Soil that contains a lot of clay does not drain water well, causing the soil to remain wet for long periods of time. Water also has a difficult time soaking far into the ground to feed deep roots. The best way to combat clay soil is by planting plants, trees, grasses, bushes and flowers that are grow well in clay soil, such as lilacs and elms. Then with a few techniques before and after planting, you can successfully keep those plants well watered so they can to thrive.
Amend the soil with organic matter such as compost and coarse sand to improve the soil's water drainage. Use approximately one cubic yard of each for every 100 square feet. Till them evenly into the top 6 to 12 inches of soil and only when the clay soil is dry or nearly dry.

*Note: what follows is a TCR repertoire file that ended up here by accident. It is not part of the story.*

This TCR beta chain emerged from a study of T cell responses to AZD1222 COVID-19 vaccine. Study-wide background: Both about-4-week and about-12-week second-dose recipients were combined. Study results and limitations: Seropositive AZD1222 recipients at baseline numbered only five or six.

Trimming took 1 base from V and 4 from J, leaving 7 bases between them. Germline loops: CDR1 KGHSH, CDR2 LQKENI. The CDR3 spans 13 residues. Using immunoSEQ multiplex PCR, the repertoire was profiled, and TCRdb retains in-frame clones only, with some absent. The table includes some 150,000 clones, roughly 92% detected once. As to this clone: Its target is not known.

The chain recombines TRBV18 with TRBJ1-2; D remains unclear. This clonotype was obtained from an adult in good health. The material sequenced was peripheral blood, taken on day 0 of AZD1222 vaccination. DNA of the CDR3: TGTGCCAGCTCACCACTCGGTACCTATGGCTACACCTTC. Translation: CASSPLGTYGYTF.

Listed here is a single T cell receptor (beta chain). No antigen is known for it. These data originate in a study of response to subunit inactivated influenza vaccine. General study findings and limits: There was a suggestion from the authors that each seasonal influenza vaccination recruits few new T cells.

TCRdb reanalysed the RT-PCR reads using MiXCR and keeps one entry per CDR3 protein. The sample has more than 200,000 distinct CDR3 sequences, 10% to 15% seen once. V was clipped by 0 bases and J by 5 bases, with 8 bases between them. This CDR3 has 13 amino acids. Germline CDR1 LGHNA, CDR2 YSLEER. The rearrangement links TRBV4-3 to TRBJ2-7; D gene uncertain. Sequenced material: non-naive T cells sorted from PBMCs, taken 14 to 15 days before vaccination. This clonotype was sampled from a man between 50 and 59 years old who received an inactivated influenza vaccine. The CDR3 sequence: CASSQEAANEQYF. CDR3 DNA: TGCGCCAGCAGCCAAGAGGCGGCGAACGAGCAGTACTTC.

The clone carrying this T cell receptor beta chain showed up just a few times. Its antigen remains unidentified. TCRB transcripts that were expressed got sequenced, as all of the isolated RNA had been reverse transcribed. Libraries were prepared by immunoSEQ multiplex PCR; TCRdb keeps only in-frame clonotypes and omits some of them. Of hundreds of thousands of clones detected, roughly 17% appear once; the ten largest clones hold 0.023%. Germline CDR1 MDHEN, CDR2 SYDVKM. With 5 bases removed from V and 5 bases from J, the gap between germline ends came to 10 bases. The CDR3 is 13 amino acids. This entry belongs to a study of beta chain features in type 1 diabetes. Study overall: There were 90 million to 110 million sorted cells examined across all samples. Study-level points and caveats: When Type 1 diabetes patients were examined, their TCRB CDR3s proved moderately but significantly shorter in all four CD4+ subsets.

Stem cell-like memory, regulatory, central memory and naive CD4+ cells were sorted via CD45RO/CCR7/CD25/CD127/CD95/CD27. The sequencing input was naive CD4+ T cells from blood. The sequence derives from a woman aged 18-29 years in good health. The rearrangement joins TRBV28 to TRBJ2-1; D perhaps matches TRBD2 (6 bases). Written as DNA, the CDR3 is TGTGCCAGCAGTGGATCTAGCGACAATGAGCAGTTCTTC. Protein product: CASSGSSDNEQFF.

Aerate clay soil to help improve drainage. Using a tiller will help aerate the soil, but so will taking a pitch fork and loosening the soil. You can also rent an aerator from a garden supply center, if desired.
Add mulch around plants and trees. Since water takes longer to soak into clay soil, mulch will allow more water to seep into the soil before it evaporates. Use about 2 to 3 inches of organic mulch, such as shredded bark.
Check the soil to a depth of about 3 inches with a trowel to see if it is wet before watering it. Just because the top is dry doesn't mean the soil isn't wet. Since rain can throw off a watering schedule and clay soil does not drain water well, do not water plants grown in clay soil with an automated system.
Water plants slowly. Set the hose to a drip or slow trickle and place it near the base of a plant or lay out a soaker hose. Leave it on for about 30 to 60 minutes. This is not an exact science, so check to make sure the water is not running off as you water the plant. Check the soil's moisture level 6 inches deep the next day to see if you need to adjust your watering technique.